A match on Tinder.
The triumphant sound your phone makes when someone you’ve already swiped right on swipes your picture right as well.
Elise’s head was spinning, her heart was racing.
She knew it was the familiar response to the sound of Tinder’s matchmaking: increased heart rate as a consequence of excitement. That it released a whole load of happy chemicals that you could become addicted to. But that wasn’t why her heart was galloping. It was because the ping hadn’t come from her phone.
But the ping had rung out at the very moment she’d swiped right on a picture. The picture of a person who, according to Tinder, was less than a kilometre away from her.
She stared at the closed bedroom door. Swallowed.
The sound must have come from one of the neighbouring apartments. There were lots of single people living in the block, lots of potential Tinder users. And everything was quiet now, even on the floor below where the girls had been having a party when she went out earlier that evening. But there was only one way to get rid of imaginary monsters. By checking.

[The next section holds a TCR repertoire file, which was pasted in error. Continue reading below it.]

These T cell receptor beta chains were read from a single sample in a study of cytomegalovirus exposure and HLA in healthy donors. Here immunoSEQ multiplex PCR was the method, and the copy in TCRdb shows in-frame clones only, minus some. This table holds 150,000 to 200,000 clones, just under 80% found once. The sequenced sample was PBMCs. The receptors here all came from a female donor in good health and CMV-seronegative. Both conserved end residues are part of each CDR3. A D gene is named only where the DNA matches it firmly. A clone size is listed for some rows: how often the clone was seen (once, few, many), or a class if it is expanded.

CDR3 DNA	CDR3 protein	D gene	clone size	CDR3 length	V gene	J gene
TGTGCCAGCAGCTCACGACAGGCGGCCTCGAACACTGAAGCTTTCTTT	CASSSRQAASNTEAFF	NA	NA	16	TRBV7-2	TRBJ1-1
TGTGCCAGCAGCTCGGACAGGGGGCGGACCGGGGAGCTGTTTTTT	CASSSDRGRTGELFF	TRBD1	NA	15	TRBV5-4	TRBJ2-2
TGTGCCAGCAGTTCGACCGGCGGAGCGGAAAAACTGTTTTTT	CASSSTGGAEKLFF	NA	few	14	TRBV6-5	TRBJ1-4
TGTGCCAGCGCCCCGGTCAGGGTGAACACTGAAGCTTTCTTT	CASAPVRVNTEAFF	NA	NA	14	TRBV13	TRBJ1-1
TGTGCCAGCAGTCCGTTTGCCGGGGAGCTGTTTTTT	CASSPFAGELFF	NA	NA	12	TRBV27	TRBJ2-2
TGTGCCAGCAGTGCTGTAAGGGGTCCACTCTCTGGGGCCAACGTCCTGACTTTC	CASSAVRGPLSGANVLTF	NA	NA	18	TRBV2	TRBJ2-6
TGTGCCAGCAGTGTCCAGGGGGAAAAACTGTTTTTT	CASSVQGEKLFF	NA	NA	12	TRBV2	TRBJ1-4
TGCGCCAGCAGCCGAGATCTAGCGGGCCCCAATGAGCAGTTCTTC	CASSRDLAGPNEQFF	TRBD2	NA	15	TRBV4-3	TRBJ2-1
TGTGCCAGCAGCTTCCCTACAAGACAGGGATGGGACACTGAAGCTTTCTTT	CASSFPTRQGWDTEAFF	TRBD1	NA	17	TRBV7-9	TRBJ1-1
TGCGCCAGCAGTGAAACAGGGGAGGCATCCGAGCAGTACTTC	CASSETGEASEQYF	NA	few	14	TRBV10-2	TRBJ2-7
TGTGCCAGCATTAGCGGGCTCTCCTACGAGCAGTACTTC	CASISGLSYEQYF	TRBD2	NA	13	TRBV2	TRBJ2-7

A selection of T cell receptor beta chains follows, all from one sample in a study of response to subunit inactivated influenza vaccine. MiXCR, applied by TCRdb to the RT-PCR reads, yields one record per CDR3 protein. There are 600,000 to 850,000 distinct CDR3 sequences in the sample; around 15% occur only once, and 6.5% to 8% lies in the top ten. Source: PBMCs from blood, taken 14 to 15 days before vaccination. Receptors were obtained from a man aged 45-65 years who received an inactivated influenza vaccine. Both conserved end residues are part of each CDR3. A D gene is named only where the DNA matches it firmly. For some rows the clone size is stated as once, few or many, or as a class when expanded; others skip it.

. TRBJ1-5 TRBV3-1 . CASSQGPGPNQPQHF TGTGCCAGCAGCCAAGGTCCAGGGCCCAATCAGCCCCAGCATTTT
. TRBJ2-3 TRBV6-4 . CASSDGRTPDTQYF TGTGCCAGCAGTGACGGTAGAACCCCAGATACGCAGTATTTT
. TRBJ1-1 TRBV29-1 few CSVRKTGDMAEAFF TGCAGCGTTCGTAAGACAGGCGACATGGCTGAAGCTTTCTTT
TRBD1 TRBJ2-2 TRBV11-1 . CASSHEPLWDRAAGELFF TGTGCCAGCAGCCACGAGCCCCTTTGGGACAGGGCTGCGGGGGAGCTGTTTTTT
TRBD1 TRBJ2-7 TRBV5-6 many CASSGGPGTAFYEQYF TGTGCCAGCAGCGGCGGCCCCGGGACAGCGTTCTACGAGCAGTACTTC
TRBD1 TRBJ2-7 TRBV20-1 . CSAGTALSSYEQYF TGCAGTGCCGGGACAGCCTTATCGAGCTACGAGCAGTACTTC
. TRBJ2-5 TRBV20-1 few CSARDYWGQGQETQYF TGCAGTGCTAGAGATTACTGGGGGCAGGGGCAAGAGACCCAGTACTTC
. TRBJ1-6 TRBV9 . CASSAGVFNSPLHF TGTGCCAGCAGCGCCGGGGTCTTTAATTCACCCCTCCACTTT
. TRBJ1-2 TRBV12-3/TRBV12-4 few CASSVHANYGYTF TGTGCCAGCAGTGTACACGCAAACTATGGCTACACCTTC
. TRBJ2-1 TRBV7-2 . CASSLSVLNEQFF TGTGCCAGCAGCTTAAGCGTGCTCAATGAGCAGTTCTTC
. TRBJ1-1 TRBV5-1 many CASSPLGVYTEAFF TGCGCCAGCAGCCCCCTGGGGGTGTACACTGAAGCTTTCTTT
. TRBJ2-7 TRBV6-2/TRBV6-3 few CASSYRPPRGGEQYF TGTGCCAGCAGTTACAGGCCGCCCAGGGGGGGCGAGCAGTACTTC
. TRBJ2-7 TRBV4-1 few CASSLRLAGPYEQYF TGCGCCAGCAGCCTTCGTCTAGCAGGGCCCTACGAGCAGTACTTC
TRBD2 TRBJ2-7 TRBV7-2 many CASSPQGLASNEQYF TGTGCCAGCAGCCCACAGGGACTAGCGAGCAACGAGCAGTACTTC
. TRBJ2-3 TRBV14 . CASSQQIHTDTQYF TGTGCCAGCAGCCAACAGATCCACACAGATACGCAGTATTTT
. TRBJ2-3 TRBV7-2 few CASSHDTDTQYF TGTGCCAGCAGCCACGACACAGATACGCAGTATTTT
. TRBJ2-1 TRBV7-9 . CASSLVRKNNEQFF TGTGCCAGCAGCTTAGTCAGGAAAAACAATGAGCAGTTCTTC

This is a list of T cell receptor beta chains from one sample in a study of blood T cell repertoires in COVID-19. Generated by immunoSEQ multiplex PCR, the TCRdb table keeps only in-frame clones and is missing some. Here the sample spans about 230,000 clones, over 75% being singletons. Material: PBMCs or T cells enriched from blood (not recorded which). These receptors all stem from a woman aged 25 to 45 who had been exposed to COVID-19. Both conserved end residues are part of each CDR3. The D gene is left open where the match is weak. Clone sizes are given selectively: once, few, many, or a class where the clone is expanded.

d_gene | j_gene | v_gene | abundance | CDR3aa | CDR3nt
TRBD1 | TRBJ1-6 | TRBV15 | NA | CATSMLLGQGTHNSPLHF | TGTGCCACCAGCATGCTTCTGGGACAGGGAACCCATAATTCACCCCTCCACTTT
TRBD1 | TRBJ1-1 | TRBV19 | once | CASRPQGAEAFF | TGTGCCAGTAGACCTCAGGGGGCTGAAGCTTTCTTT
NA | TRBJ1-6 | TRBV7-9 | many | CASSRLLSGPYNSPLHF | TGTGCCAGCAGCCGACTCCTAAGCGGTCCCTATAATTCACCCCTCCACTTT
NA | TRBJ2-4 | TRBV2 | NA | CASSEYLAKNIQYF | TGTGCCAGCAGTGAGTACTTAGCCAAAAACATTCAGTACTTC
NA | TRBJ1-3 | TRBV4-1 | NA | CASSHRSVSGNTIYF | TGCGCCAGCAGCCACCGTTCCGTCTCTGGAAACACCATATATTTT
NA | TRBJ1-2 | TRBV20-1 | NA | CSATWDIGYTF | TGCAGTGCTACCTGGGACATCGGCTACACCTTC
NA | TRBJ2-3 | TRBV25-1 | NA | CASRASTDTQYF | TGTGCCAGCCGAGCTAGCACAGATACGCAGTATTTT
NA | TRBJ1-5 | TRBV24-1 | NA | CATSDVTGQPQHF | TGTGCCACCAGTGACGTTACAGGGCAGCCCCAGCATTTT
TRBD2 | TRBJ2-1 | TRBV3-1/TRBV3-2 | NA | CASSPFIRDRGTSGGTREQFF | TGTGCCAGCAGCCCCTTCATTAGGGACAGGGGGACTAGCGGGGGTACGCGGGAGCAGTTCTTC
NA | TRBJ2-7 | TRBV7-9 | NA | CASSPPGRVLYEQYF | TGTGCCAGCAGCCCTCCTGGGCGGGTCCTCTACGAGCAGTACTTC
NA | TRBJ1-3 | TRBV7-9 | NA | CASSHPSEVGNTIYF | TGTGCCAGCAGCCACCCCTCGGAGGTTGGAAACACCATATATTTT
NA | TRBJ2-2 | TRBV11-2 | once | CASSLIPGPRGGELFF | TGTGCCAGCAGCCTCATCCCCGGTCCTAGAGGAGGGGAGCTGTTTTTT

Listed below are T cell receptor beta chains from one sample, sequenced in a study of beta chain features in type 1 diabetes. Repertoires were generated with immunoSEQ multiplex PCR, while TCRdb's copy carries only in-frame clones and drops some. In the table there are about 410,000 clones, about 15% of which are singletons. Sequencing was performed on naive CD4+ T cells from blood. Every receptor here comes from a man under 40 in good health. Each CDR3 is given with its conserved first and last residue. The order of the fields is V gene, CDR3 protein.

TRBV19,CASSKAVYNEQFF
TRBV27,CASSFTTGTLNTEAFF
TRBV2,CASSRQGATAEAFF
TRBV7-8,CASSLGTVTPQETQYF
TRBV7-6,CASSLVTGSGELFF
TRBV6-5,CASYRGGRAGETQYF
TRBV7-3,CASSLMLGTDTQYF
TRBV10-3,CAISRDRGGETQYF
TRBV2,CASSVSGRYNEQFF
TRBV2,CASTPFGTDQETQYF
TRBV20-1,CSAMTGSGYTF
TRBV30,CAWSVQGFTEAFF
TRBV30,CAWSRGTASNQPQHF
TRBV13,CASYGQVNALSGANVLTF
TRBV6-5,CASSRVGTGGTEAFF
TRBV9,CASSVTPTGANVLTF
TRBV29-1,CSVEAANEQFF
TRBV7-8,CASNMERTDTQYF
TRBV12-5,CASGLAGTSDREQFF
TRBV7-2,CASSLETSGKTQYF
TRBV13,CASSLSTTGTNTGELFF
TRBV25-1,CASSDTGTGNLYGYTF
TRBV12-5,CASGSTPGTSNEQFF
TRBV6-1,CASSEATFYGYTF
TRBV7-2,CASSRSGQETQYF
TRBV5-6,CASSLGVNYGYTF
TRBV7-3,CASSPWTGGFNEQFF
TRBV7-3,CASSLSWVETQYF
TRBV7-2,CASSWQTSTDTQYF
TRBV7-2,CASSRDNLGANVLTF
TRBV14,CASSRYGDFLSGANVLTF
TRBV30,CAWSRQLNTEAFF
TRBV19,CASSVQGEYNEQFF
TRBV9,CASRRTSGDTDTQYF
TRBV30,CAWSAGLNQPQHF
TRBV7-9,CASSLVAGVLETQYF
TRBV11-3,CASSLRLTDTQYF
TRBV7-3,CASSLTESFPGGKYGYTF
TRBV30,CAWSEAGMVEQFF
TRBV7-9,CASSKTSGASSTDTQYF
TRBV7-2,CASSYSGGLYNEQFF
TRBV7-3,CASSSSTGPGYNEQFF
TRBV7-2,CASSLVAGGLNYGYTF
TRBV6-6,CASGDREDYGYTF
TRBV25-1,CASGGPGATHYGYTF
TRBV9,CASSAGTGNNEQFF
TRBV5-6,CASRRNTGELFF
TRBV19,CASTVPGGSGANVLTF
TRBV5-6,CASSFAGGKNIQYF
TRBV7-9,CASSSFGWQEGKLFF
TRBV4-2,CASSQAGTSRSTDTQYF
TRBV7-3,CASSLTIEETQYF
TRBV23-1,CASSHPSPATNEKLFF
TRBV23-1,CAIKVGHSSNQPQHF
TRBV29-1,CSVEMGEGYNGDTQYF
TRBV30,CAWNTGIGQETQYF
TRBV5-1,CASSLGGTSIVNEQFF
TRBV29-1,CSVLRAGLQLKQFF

Elise got up from the sofa and walked the four steps over to the bedroom door. Hesitated. A couple of assault cases from work swirled through her head.
Then she pulled herself together and opened the door.
The light above the bed was switched on, and the first thing she saw was the soles of a pair of cowboy boots sticking off the end of the bed. Jeans and a pair of long legs, crossed. The man lying there was like the photograph, half in darkness, half out of focus. But he had unbuttoned his shirt to reveal his bare chest. And on his chest was a drawing or a tattoo of a face. That was what caught her eye now. The silently screaming face. As if it were held tight and was trying to pull free. Elise couldn’t bring herself to scream either.
I ’m not afraid of flying. The chances of dying in a plane crash for the average frequent flyer are one in eleven million.
The man hadn’t shown himself for months, but only one person owned that helmet and the red Indian Chief motorbike.
Red and yellow leaves drift down through the sunlight on to the wet asphalt, which cuts through the woods like a dark and glassy river.
Matthew Butler cocked his head to one side, considering the big-boned blonde in front of him.
The Pratt & Whitney radial engines rasped and hunted as they struggled to inhale the high-altitude air.
I WASN’T PRESENT at the courthouse in Erva, Alabama, on that morning in June, when events unfolded that would suck me into the undertow of Douglas County.